During this period the abilities of Governor Thayer had ample scope for their exercise, and he did not rest until the public service had been thoroughly reorganized, abuses corrected, reforms instituted and improvements effected in all of the State institutions. The penitentiary system was changed, so that instead of a source of heavy expense to the State, and an aid to the utter demoralization of the convicts therein, it was made self-supporting, and a credit to the State in a humanitarian as well as in a financial sense. Through his influence the asylum for the insane, the asylum for the blind and the. school funds were put on a more satisfactory basis. It was during his term that the judiciary system was altered and a statute enacted, providing for the electing of the judges of the Supreme and Circuit Courts in separate classes, instead of the original arrangement by which the Circuit Judges sat as Judges of the Supreme Court, and in appointing the new Judges to serve until their successors were elected and qualified. In making appointments to office his fairness and liberality were illustrated by his appointment of men .irrespective of their political affiliations and wholly upon their merits and with a view to the public weal. Important legislation regarding the State swamp lands and tide lands was had during his administration, and as a member of the Board of Commissioners for the sale of school lands, Governor Thayer had occasion to construe and apply these statutes. In this as well as in all other matters his aim was to deal justly by both State and people and while he endeavored to act in all cases for the best interests of the State, he allowed no shallow desire for popularity to influence him in his decisions. The peculiar characteristics of his administration was its economy. He applied to the public service true business principles and he made use of the same unostentatious and upright methods that mark his private life.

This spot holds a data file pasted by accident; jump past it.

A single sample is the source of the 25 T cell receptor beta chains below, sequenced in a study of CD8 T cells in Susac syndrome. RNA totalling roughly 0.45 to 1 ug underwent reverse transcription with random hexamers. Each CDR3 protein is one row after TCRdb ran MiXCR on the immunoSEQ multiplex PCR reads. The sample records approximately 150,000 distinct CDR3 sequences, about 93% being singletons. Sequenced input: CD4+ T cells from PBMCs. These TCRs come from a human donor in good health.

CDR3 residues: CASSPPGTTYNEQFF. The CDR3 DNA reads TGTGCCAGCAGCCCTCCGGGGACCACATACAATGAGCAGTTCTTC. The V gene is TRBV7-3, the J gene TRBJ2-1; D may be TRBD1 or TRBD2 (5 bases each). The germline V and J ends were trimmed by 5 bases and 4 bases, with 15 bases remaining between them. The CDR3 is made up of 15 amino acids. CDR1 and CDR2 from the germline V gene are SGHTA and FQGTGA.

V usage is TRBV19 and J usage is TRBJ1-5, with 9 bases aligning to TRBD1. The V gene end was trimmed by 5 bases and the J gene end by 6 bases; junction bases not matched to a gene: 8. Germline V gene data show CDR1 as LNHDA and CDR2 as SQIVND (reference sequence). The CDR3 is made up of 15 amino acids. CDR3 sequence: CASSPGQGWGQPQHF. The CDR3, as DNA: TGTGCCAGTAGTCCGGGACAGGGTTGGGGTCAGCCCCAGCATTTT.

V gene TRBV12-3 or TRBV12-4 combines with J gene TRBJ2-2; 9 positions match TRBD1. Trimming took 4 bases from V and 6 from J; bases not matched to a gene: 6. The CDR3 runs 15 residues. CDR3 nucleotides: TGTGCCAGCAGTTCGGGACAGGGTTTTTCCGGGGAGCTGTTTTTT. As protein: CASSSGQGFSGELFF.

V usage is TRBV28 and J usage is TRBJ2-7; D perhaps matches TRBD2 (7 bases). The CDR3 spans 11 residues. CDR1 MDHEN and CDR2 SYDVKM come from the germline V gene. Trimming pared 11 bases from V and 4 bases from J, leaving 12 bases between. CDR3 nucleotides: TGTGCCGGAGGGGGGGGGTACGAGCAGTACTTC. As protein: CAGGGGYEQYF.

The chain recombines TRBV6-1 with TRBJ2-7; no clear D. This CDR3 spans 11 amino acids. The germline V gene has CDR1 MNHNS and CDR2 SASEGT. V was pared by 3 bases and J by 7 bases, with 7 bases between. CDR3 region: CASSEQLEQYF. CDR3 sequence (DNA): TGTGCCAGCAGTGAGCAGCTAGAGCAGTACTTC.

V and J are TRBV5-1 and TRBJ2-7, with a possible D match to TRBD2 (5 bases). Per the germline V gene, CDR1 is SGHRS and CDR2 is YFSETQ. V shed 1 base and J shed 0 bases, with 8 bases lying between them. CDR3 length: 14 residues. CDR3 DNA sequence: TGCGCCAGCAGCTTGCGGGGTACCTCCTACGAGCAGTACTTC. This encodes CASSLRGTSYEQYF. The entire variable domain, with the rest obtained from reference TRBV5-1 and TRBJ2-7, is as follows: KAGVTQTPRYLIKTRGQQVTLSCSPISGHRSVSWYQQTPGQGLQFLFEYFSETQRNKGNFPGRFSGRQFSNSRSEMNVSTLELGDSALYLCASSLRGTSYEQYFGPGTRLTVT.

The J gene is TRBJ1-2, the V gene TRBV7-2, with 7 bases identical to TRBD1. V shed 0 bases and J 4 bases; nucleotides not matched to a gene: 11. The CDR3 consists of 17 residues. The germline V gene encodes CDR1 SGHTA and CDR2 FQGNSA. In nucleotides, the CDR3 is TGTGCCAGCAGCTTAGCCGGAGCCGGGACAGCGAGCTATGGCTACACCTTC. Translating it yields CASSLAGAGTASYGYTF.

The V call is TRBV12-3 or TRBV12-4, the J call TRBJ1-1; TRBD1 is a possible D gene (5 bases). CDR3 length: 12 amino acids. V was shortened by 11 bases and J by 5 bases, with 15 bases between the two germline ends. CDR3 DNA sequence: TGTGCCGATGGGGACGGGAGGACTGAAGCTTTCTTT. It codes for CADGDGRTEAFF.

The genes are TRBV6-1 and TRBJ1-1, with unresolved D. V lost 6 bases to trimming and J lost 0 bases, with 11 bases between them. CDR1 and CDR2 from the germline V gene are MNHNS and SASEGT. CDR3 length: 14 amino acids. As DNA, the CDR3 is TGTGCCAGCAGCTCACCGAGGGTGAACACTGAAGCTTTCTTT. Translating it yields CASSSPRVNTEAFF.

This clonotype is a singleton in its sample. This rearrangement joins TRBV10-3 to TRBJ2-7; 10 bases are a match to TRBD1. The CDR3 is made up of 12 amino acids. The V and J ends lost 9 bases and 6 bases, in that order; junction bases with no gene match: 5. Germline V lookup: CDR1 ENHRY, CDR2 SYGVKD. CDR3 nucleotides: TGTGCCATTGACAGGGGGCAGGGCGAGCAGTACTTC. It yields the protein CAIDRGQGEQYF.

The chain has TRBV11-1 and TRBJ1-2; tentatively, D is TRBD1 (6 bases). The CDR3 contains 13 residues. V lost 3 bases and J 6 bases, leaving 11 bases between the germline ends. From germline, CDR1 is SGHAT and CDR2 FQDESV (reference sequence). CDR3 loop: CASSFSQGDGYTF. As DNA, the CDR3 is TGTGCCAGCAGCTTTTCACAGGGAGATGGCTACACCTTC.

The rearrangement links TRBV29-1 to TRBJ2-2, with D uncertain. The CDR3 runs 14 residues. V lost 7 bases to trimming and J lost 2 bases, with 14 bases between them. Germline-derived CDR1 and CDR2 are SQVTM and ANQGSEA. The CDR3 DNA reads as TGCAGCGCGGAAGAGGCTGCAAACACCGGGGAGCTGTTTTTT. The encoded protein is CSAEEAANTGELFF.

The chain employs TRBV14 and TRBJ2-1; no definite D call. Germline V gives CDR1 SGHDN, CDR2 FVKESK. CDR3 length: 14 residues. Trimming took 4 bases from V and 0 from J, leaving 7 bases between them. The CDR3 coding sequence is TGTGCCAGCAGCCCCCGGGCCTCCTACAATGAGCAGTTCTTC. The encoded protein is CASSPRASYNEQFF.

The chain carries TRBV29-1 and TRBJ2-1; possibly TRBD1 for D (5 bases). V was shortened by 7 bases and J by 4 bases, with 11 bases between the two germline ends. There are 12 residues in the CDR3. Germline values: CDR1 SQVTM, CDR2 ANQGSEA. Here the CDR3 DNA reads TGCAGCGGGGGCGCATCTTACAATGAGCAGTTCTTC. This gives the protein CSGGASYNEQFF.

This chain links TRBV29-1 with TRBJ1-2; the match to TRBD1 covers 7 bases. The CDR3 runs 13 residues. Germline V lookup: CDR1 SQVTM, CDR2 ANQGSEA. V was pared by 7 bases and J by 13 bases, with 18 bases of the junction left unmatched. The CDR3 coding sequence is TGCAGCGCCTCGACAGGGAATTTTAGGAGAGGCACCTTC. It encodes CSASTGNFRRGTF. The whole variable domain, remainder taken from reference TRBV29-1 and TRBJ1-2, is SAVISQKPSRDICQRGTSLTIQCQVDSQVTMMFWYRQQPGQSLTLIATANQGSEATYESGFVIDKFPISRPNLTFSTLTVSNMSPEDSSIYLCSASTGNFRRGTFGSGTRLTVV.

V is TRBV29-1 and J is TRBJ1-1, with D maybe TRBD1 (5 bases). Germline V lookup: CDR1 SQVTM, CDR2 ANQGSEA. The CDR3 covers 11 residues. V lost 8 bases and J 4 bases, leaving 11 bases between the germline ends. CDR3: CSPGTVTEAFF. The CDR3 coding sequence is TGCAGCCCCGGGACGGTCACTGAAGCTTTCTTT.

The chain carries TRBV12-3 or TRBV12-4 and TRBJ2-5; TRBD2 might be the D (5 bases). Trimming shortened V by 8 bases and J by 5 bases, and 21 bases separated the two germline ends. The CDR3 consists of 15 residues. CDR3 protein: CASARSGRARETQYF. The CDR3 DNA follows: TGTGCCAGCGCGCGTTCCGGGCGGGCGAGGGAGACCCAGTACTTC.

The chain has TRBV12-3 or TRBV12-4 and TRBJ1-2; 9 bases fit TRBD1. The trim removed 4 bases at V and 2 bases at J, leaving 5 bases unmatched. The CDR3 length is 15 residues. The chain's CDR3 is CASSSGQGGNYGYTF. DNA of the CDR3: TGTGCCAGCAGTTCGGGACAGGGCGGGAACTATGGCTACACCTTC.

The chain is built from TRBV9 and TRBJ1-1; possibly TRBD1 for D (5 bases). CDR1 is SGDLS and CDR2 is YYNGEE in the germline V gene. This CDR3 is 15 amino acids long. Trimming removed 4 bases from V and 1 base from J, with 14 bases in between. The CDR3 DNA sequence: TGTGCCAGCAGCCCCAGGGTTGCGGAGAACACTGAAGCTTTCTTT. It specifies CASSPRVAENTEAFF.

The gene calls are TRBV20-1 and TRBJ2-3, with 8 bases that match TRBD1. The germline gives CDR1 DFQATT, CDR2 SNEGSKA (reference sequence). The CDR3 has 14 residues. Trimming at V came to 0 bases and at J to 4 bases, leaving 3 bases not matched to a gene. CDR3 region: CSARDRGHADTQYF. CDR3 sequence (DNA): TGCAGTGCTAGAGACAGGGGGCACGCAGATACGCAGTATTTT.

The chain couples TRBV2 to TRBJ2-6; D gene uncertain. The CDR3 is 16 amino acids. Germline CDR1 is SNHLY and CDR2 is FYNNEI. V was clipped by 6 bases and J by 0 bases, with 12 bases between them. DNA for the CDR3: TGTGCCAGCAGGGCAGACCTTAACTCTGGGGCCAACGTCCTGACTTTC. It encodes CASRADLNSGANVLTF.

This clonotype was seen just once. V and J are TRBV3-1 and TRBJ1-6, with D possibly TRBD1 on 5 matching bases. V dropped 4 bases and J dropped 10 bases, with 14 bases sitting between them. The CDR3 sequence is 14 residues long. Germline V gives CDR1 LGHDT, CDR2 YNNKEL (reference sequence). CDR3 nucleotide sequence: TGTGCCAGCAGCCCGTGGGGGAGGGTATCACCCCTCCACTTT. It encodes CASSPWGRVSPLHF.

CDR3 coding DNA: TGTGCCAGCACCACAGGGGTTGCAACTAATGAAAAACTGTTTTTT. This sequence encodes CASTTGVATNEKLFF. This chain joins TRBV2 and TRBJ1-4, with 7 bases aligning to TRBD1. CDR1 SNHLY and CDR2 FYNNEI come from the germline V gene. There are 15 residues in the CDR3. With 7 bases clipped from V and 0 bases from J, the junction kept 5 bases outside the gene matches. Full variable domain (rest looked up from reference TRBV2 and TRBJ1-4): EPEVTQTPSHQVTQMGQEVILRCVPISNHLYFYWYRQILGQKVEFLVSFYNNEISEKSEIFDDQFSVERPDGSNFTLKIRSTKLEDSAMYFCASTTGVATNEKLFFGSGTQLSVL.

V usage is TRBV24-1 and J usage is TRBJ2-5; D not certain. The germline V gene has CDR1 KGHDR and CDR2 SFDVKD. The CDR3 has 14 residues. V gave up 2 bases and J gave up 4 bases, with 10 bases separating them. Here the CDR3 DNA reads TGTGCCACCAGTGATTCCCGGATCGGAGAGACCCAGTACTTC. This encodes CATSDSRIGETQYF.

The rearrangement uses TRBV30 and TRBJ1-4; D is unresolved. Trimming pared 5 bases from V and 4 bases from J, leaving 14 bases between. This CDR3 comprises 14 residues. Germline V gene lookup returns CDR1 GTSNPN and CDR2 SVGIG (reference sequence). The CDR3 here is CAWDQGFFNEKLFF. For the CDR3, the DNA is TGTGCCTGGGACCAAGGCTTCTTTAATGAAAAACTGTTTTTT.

He resumed his practice at Portland at the close of his term, but he was the unanimous choice of the delegates to the State convention of his party in 1884 for the office of Judge of the Supreme Court, and was again triumphantly elected when few of the candidates of that party succeeded. He assumed the duties of that office July 1, 1884, and his term expires July 1, 1890. Since 1888, by virtue of the Constitution, he has been Chief Justice of the Court.
A history of his life would be incomplete without a survey of the more important cases which have come before him for decision and a discussion of his opinions rendered therein. It is not possible here to do more than to state, in general, that while his term has covered the most important period of the legal growth of the State, and as new questions of prime importance become more numerous from term to term as the volume of business in the State increases, the high estimation which has heretofore been accorded to his legal abilities has not been diminished by his decisions on the bench. His untiring industry, coupled with his broad knowledge of principles and cases is manifest, while a certain equity of character and an innate love of justice temper his views of the law in the abstract and often intervenes to soften its asperities in its application to cases. He is little inclined to deny a remedy in a just cause on account of trivial mistakes in procedure, but laying aside niceties of practice so far as can properly be done, his aim is to seek the real point in controversy and do justice between man and man.
Of his private character, his charity, his democratic tastes, his affability and sense of honor little need be said. His success at the bar, in so far as it may be ascribed to any one characteristic more than to his general ability and learning, may perhaps be said to lie in the singular clearness with which he discusses the proper legal remedy to the facts of his case, and as a Judge he is especially marked for his full and fair statement of the case before enunciating the principles of law to be applied thereto.